Are the Dead Alive?

From The Arthur Conan Doyle Encyclopedia
Leslie's Illustrated Weekly Newspaper No. 3342 (cover)
Leslie's Illustrated Weekly Newspaper No. 3342 (p. 494)

Are the Dead Alive? is a letter signed by Arthur Conan Doyle first published in the Leslie's Illustrated Weekly Newspaper vol. 129 No. 3342, 27 september 1919.

Are the Dead Alive?

A Vital Discussion by Famous American and British Thinkers in an Attempt to Answer the Ever Great Question: Where Are Our Martyred Soldier Heroes?

A Symposium Gathered for Leslie's Weekly, by Perriton Maxwell

A Famous Doctor's Fixed Belief

(While the name of Conan Doyle is best known as a writer of fiction, particularly of the Sherlock Holmes detective stories, it also stands for scholarship and medical skill, for he is a Doctor of Laws and a Doctor of Medicine of Edinburgh University, and was chief surgeon of a field hospital in South Africa. His activities in the Great War are generally known. His point of view becomes the more interesting because of his distinctive materialistic training.)

There was a time in my life when I believed that death ended all. Finally after long study extending over many years I came to the conclusion that the more advanced psychical students were right, and that after making every deduction for fraud or self-delusion there was no question at all as to the validity of the evidence which pointed to a future world so near to our own that the veil could be torn or lifted.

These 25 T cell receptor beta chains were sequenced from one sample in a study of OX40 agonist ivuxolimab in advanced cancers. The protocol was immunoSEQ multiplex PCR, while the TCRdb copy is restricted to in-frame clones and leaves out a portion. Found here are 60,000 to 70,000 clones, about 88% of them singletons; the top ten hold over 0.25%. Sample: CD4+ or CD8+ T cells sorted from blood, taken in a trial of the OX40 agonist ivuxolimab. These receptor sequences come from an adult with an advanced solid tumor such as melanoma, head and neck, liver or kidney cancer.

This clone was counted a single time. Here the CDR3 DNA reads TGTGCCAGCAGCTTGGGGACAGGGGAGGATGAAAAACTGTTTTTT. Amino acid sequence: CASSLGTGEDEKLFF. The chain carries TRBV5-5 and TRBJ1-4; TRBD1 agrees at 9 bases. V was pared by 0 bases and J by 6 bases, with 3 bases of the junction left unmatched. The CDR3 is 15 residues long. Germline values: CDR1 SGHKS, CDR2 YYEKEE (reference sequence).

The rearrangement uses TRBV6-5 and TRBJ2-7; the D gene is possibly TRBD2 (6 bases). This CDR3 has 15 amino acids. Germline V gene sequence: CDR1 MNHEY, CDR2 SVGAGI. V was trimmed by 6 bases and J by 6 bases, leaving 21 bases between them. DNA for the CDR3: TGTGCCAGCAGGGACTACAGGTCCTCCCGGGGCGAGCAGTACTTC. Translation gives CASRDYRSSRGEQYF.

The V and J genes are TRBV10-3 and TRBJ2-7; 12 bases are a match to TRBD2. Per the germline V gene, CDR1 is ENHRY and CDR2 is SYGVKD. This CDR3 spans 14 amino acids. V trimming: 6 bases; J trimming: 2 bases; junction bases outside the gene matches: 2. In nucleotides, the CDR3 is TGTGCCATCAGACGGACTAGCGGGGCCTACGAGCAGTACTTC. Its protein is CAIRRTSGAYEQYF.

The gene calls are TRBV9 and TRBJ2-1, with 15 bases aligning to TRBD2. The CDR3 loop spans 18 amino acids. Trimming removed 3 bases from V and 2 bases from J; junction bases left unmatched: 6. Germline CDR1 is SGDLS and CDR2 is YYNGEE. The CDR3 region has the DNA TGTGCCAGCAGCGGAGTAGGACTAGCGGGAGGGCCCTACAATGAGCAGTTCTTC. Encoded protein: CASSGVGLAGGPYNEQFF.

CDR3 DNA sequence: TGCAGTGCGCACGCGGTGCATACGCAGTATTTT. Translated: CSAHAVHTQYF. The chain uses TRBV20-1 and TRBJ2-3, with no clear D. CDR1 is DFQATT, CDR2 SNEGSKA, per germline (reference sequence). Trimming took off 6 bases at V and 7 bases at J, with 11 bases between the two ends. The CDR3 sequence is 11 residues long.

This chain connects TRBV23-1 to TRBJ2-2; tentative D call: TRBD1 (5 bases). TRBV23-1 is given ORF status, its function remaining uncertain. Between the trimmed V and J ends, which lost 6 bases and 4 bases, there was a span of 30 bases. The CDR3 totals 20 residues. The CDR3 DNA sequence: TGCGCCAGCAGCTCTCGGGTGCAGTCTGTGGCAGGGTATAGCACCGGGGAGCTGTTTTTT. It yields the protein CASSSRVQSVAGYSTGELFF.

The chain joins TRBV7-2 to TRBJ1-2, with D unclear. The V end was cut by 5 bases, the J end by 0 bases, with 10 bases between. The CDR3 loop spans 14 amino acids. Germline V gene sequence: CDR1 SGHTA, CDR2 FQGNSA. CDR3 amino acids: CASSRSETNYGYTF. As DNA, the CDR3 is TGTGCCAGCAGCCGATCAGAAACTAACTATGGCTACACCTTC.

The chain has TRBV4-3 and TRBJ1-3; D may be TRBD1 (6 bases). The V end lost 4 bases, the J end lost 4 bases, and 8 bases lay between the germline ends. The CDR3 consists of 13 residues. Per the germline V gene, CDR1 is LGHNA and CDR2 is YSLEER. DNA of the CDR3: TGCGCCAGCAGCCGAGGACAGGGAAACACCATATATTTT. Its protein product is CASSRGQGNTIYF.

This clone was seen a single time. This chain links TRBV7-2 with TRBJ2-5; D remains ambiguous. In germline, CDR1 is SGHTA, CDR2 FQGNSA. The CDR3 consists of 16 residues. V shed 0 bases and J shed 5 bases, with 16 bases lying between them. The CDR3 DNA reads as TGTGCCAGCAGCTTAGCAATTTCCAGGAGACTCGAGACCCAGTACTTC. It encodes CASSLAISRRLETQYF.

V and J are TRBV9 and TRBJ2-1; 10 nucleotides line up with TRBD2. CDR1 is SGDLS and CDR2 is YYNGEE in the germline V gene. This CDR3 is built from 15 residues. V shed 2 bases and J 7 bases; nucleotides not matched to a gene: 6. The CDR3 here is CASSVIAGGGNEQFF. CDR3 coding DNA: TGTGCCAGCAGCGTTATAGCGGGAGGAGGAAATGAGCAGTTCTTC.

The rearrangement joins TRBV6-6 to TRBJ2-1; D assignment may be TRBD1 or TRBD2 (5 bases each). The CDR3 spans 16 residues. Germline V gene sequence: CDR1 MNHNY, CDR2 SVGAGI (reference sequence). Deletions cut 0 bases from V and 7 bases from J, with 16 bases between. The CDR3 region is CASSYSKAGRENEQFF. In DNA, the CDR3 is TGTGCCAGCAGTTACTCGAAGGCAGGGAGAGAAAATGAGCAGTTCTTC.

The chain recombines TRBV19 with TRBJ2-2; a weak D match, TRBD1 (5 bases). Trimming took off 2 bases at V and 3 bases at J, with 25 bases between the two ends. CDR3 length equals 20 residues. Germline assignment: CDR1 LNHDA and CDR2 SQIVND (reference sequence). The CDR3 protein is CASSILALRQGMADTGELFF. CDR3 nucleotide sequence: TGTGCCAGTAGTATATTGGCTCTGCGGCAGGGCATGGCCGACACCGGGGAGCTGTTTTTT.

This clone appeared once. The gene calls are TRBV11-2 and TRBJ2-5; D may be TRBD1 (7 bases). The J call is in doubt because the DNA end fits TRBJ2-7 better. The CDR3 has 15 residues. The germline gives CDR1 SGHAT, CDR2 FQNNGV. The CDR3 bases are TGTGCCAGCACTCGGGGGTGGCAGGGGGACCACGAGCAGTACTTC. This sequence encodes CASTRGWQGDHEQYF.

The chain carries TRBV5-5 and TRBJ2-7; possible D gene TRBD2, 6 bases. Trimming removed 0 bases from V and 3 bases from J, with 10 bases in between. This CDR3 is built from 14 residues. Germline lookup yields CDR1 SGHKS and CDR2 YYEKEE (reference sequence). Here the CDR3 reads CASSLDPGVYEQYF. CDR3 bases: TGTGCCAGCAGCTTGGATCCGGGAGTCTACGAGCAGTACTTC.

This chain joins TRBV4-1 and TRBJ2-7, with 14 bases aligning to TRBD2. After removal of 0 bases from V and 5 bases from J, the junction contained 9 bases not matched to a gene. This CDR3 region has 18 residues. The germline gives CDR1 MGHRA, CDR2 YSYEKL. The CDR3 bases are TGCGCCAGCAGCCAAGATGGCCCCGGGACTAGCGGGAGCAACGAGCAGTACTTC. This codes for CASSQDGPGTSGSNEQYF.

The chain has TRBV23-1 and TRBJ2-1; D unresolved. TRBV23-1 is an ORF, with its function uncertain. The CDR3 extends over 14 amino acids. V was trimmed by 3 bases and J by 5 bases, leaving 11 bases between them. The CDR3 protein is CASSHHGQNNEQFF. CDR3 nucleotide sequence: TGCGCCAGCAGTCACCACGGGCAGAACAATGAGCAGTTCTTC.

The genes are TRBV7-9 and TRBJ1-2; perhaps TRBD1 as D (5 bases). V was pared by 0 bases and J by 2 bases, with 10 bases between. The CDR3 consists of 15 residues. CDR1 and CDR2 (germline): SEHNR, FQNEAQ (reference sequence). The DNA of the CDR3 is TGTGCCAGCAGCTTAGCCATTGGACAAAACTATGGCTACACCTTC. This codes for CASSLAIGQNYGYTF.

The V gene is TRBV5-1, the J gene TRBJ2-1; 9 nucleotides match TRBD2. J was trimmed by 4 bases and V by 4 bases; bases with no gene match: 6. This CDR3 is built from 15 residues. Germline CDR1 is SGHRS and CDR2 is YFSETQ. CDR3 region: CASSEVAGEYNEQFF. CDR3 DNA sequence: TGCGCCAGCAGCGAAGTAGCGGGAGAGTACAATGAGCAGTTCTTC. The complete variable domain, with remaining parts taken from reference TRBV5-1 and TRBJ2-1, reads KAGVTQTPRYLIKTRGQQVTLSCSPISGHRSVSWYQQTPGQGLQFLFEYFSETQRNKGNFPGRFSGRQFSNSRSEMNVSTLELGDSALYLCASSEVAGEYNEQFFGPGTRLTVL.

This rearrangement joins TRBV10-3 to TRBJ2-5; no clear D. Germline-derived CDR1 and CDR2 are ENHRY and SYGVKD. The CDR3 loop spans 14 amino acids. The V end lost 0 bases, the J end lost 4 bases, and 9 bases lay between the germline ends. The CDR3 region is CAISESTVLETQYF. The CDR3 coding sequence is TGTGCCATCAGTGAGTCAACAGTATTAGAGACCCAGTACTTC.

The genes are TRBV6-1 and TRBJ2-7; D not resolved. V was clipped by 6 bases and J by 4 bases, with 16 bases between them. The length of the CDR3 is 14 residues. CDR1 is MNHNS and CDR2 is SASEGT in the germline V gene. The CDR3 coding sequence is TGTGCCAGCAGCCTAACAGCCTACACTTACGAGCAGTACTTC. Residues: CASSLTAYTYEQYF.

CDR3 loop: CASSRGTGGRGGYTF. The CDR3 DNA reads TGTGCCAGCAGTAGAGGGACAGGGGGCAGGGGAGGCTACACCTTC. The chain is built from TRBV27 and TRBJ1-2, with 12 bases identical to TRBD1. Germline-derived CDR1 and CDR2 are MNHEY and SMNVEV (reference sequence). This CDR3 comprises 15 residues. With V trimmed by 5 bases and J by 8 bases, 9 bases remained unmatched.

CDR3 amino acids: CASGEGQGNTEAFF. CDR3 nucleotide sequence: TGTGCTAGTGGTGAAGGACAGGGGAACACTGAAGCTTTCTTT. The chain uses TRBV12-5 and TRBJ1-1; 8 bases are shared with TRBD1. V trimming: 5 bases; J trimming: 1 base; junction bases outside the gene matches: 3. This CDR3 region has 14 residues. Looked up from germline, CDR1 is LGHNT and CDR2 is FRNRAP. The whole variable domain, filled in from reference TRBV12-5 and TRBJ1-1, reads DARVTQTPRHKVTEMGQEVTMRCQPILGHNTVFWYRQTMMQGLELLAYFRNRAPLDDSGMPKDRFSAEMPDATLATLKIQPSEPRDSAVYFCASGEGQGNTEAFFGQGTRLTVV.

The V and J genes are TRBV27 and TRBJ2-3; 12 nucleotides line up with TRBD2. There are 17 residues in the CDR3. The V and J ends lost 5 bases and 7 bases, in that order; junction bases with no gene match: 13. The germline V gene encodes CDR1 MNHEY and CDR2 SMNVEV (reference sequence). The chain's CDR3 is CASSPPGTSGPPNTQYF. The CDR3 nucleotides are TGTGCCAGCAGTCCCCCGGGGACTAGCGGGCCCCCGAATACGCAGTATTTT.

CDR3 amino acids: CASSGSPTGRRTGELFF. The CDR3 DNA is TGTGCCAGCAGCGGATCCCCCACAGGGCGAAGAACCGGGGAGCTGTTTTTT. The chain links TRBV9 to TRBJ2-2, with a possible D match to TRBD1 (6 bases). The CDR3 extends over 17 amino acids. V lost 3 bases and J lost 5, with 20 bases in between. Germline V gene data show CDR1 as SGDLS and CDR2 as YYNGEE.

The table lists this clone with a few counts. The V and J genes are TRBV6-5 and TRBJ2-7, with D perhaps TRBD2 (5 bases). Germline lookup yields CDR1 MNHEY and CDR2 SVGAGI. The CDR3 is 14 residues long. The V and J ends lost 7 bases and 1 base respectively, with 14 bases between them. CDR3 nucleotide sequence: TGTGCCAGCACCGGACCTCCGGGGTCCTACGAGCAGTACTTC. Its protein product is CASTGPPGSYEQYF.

I am well aware that these opinions lend themselves to a good deal of cheap humor, but every cause must fight its way, and truth invariably survives.

Great harm has been done to this cause by the whole system of membership, which lends itself so easily to fraud.

But when people learn how often they themselves possess latent powers of the sort which can be developed in the direction usually of writing a speech, that source of scandal will be eliminated.

At the same time the genuine mediums in the past have done great work by drawing the at attention of the human race to this subject by physical phenomena, the said phenomena being only useful as calling attention to this messages with which they are followed or accompanied.

Too much attention has been directed to the telephone bell, and not enough to the telephone message, which is a new revelation from beyond, and which has practically done away with death!

It is the greatest message of joy which our race has had for 2,000 years.

Windlesham, Crowborough, Sussex, England.